One positive takeaway is the “Retraction” episode of “This American Life” is a solid hour of radio journalism. These days, when everyone is device driven and obsessed with retinal resolution, one of the earliest forms of media offered a riveting, revealing exposé. They shined a light on Mike Daisey’s betrayal of Ira Glass’ trust.

Ira even says to Mike: “I vouched for you.”

That means something. Especially to a journalist.

Context matters. Fictional stories can spread anywhere now and, too often, news organizations fail to vet them. One must be careful not to discredit one’s own cause. Even if Mike Daisey’s sprawling narrative wasn’t intentionally an ARG, there are many now who feel played. He stirred up the media, FoxConn, and the mighty giant, Apple. “This American Life” even continues to acknowledge this issue of poor working conditions in Chinese factories is not going away.

At the end of “Retraction,” New York Times reporter Charles Duhigg offered many facts about the working conditions. Then, Duhigg shifted to an editorial tone, impressing on Ira Glass:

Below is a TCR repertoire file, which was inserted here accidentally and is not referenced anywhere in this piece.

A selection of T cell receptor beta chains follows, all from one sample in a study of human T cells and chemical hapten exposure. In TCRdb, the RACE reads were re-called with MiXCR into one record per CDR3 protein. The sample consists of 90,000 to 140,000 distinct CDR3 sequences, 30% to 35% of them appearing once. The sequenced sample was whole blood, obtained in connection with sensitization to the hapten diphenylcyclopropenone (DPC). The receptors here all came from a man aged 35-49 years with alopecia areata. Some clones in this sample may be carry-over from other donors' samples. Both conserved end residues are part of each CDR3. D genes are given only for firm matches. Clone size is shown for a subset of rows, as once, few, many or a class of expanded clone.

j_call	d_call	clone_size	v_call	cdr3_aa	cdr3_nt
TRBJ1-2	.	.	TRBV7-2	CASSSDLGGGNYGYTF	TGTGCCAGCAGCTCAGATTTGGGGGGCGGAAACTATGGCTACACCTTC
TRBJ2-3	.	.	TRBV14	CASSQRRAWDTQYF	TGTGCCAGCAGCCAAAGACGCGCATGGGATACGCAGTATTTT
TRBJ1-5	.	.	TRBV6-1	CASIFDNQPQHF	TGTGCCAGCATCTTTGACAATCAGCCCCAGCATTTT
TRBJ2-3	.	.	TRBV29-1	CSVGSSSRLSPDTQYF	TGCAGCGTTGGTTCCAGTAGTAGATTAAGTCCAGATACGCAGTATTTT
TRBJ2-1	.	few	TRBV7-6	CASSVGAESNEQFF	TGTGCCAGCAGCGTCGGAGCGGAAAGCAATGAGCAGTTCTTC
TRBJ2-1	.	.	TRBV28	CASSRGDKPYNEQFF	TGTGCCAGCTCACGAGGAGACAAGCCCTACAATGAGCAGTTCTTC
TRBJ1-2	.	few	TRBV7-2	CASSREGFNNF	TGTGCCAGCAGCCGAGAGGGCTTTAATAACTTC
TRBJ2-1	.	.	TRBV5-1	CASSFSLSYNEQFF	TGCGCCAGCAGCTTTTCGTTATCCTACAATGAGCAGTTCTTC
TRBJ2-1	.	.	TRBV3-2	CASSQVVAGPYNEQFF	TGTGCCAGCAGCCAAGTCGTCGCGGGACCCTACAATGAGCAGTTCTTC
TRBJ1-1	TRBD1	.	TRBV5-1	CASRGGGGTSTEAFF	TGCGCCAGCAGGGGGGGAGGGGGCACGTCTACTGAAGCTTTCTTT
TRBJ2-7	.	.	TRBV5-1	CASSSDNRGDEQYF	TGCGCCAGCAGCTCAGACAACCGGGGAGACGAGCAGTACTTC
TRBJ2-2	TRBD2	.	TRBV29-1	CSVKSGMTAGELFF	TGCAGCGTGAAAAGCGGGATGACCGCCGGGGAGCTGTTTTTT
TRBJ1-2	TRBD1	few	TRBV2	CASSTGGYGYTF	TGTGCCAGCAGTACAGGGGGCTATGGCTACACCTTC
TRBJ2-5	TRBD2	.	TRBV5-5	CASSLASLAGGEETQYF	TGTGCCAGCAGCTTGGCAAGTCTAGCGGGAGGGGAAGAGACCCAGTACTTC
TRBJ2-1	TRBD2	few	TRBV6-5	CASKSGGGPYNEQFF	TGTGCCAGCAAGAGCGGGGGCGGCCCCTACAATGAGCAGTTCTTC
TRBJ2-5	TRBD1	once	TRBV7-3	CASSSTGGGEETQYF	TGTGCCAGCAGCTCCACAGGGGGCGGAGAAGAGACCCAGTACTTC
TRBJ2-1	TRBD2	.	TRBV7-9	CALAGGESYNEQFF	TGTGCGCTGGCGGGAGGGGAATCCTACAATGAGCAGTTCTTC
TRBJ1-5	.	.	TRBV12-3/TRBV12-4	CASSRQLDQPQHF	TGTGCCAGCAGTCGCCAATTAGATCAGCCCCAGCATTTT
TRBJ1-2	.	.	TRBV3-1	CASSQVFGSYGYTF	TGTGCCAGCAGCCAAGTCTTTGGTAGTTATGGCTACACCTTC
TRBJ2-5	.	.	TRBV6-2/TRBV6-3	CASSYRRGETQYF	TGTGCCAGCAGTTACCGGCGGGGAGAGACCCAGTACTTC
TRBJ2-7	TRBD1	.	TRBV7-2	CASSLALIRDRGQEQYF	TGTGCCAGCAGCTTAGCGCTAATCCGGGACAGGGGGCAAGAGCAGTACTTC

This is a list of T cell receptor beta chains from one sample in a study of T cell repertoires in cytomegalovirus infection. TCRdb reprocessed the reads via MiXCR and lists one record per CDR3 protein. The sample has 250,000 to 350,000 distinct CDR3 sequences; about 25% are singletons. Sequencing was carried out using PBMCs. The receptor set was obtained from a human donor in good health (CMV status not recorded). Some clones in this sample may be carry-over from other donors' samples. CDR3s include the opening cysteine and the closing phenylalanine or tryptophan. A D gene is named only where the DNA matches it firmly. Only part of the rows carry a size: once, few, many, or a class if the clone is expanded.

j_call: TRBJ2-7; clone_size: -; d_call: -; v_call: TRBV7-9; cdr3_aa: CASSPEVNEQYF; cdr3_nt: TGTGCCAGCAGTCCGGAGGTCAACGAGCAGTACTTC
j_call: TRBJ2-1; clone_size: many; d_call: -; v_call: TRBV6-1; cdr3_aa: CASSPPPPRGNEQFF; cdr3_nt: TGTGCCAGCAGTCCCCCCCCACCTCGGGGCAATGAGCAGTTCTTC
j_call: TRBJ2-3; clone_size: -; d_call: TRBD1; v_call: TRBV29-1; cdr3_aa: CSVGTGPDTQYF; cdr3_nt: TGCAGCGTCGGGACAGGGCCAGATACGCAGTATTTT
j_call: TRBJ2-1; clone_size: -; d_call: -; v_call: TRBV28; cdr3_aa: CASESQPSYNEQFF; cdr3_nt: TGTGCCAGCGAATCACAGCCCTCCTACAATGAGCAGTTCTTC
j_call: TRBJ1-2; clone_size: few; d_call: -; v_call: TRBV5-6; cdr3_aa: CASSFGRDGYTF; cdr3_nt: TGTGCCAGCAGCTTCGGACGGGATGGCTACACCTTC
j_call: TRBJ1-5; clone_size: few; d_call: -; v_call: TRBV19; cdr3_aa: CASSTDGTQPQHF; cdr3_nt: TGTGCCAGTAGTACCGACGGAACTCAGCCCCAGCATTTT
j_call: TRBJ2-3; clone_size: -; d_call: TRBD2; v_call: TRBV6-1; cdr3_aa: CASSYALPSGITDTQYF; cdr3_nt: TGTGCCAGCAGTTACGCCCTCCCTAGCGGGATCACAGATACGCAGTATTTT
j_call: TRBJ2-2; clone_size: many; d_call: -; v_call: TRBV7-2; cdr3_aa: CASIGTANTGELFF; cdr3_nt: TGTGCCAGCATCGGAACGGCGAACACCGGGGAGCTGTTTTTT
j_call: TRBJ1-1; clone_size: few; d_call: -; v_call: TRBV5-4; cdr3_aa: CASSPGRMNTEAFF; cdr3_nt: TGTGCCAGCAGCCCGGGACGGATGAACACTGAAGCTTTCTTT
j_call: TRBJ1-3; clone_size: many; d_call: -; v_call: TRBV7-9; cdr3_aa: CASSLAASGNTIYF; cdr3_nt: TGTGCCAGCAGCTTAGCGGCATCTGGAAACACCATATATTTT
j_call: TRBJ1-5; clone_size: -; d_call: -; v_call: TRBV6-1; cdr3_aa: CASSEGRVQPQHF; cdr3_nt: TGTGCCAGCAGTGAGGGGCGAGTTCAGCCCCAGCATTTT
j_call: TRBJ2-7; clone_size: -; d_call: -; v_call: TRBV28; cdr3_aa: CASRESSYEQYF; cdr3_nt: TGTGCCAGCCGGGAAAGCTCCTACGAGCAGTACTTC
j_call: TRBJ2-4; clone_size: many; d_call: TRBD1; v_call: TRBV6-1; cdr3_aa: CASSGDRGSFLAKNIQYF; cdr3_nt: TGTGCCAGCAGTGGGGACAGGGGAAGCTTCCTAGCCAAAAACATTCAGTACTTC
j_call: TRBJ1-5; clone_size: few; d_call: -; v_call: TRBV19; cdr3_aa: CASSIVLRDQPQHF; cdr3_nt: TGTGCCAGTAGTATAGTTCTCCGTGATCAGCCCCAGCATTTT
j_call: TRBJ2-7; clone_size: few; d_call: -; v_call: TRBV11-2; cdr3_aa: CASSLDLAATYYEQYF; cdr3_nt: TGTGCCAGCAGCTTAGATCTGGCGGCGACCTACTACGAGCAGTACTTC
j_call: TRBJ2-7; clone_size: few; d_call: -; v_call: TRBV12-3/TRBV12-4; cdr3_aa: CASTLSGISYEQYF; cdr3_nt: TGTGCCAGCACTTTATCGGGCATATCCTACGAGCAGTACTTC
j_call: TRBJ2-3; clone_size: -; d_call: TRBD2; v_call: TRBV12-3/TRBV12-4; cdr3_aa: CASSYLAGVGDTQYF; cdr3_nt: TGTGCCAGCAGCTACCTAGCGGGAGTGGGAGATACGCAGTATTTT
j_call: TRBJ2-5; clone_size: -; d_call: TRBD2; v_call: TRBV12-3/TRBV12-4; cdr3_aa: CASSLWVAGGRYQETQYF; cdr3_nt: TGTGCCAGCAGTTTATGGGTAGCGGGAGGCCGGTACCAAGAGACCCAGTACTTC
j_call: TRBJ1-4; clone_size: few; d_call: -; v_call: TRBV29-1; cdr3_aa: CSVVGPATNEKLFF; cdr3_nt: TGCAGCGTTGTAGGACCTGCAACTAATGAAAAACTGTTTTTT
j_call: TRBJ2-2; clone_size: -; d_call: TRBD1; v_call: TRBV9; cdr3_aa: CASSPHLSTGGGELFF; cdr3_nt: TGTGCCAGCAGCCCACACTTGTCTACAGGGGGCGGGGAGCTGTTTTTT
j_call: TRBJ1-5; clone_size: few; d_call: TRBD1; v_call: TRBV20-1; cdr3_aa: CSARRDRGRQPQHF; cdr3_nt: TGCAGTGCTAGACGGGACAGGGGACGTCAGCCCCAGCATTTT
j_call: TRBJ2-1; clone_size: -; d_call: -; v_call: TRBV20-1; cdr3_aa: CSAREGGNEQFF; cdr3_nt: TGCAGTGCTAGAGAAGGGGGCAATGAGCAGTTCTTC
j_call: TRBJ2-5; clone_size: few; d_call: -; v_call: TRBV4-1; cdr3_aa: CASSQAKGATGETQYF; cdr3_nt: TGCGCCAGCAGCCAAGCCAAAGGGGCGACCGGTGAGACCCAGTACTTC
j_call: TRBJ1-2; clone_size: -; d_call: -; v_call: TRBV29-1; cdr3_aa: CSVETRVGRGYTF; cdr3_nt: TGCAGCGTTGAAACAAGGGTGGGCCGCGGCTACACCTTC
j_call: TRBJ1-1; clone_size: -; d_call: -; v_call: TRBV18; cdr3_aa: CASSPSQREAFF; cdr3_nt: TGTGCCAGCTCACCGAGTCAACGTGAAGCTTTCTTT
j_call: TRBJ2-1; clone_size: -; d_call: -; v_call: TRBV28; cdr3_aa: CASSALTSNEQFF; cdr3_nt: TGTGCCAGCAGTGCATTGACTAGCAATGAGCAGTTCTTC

“You are actually one of the reasons why it [the poor working conditions] exists.  If you made different choices, if you demanded different conditions, if you demanded that other people enjoy the same work protections that you yourself enjoy, then, then those conditions would be different overseas.”

Sounds like Mike’s Agony Ecstasy meme survives, which is really the objective of his monologue. It’s also clear when telling stories based on truth, context matters. Whether it’s a stage play, film or ARG, letting the audience know a story isn’t 100% factual protects artists from a world of scrutiny and offers the audience an opportunity to go along for the ride with abandon.

No doubt, Mike will rise up to tell a new tale. He’s a storyteller. It’s what he does. I’m sure he’ll come up with a hum dinger.

::

To download the transcript of The Agony and Ecstasy of Steve Jobs GO HERE

To listen to “Retraction” on “This American Life” with Ira Glass GO HERE